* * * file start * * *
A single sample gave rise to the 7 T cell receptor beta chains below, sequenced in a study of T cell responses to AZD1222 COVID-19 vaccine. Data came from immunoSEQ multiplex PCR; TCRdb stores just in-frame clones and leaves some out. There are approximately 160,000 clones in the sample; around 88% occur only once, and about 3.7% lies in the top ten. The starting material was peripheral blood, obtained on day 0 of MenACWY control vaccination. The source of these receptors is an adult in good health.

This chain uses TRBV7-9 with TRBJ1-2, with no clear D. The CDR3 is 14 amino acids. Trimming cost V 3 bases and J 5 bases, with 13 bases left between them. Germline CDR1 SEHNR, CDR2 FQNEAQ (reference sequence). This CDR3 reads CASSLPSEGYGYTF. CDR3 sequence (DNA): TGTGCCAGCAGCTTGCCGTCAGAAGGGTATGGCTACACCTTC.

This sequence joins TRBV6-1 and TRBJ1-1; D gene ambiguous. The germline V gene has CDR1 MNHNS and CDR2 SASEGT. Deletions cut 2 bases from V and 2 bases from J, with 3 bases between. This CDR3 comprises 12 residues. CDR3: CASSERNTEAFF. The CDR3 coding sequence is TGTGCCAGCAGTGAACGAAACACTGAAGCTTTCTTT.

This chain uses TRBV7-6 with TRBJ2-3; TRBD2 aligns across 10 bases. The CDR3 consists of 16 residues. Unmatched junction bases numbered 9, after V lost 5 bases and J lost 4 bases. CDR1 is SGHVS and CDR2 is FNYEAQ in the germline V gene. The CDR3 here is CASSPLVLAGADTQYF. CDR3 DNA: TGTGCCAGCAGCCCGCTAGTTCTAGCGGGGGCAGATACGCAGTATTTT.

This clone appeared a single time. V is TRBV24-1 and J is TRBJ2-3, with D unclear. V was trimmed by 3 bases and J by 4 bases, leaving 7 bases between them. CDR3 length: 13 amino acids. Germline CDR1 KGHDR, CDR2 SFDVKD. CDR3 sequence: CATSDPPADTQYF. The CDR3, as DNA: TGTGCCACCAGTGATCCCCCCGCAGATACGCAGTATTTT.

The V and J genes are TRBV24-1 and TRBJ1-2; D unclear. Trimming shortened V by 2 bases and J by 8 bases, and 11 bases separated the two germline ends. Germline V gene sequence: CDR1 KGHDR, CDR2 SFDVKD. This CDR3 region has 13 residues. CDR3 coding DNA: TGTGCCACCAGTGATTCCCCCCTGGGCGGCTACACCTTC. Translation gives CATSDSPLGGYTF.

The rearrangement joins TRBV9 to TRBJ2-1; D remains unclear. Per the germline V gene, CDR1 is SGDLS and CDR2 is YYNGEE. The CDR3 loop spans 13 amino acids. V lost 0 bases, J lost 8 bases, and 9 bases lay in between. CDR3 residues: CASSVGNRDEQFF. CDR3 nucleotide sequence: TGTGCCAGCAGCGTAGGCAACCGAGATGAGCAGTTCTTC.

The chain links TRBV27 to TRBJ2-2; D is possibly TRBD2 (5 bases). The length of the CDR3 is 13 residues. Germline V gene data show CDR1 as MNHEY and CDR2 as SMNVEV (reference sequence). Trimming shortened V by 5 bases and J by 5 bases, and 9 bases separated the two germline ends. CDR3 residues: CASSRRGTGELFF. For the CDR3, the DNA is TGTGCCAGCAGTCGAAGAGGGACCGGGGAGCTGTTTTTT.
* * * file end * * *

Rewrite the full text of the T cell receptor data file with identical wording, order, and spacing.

A single sample gave rise to the 7 T cell receptor beta chains below, sequenced in a study of T cell responses to AZD1222 COVID-19 vaccine. Data came from immunoSEQ multiplex PCR; TCRdb stores just in-frame clones and leaves some out. There are approximately 160,000 clones in the sample; around 88% occur only once, and about 3.7% lies in the top ten. The starting material was peripheral blood, obtained on day 0 of MenACWY control vaccination. The source of these receptors is an adult in good health.

This chain uses TRBV7-9 with TRBJ1-2, with no clear D. The CDR3 is 14 amino acids. Trimming cost V 3 bases and J 5 bases, with 13 bases left between them. Germline CDR1 SEHNR, CDR2 FQNEAQ (reference sequence). This CDR3 reads CASSLPSEGYGYTF. CDR3 sequence (DNA): TGTGCCAGCAGCTTGCCGTCAGAAGGGTATGGCTACACCTTC.

This sequence joins TRBV6-1 and TRBJ1-1; D gene ambiguous. The germline V gene has CDR1 MNHNS and CDR2 SASEGT. Deletions cut 2 bases from V and 2 bases from J, with 3 bases between. This CDR3 comprises 12 residues. CDR3: CASSERNTEAFF. The CDR3 coding sequence is TGTGCCAGCAGTGAACGAAACACTGAAGCTTTCTTT.

This chain uses TRBV7-6 with TRBJ2-3; TRBD2 aligns across 10 bases. The CDR3 consists of 16 residues. Unmatched junction bases numbered 9, after V lost 5 bases and J lost 4 bases. CDR1 is SGHVS and CDR2 is FNYEAQ in the germline V gene. The CDR3 here is CASSPLVLAGADTQYF. CDR3 DNA: TGTGCCAGCAGCCCGCTAGTTCTAGCGGGGGCAGATACGCAGTATTTT.

This clone appeared a single time. V is TRBV24-1 and J is TRBJ2-3, with D unclear. V was trimmed by 3 bases and J by 4 bases, leaving 7 bases between them. CDR3 length: 13 amino acids. Germline CDR1 KGHDR, CDR2 SFDVKD. CDR3 sequence: CATSDPPADTQYF. The CDR3, as DNA: TGTGCCACCAGTGATCCCCCCGCAGATACGCAGTATTTT.

The V and J genes are TRBV24-1 and TRBJ1-2; D unclear. Trimming shortened V by 2 bases and J by 8 bases, and 11 bases separated the two germline ends. Germline V gene sequence: CDR1 KGHDR, CDR2 SFDVKD. This CDR3 region has 13 residues. CDR3 coding DNA: TGTGCCACCAGTGATTCCCCCCTGGGCGGCTACACCTTC. Translation gives CATSDSPLGGYTF.

The rearrangement joins TRBV9 to TRBJ2-1; D remains unclear. Per the germline V gene, CDR1 is SGDLS and CDR2 is YYNGEE. The CDR3 loop spans 13 amino acids. V lost 0 bases, J lost 8 bases, and 9 bases lay in between. CDR3 residues: CASSVGNRDEQFF. CDR3 nucleotide sequence: TGTGCCAGCAGCGTAGGCAACCGAGATGAGCAGTTCTTC.

The chain links TRBV27 to TRBJ2-2; D is possibly TRBD2 (5 bases). The length of the CDR3 is 13 residues. Germline V gene data show CDR1 as MNHEY and CDR2 as SMNVEV (reference sequence). Trimming shortened V by 5 bases and J by 5 bases, and 9 bases separated the two germline ends. CDR3 residues: CASSRRGTGELFF. For the CDR3, the DNA is TGTGCCAGCAGTCGAAGAGGGACCGGGGAGCTGTTTTTT.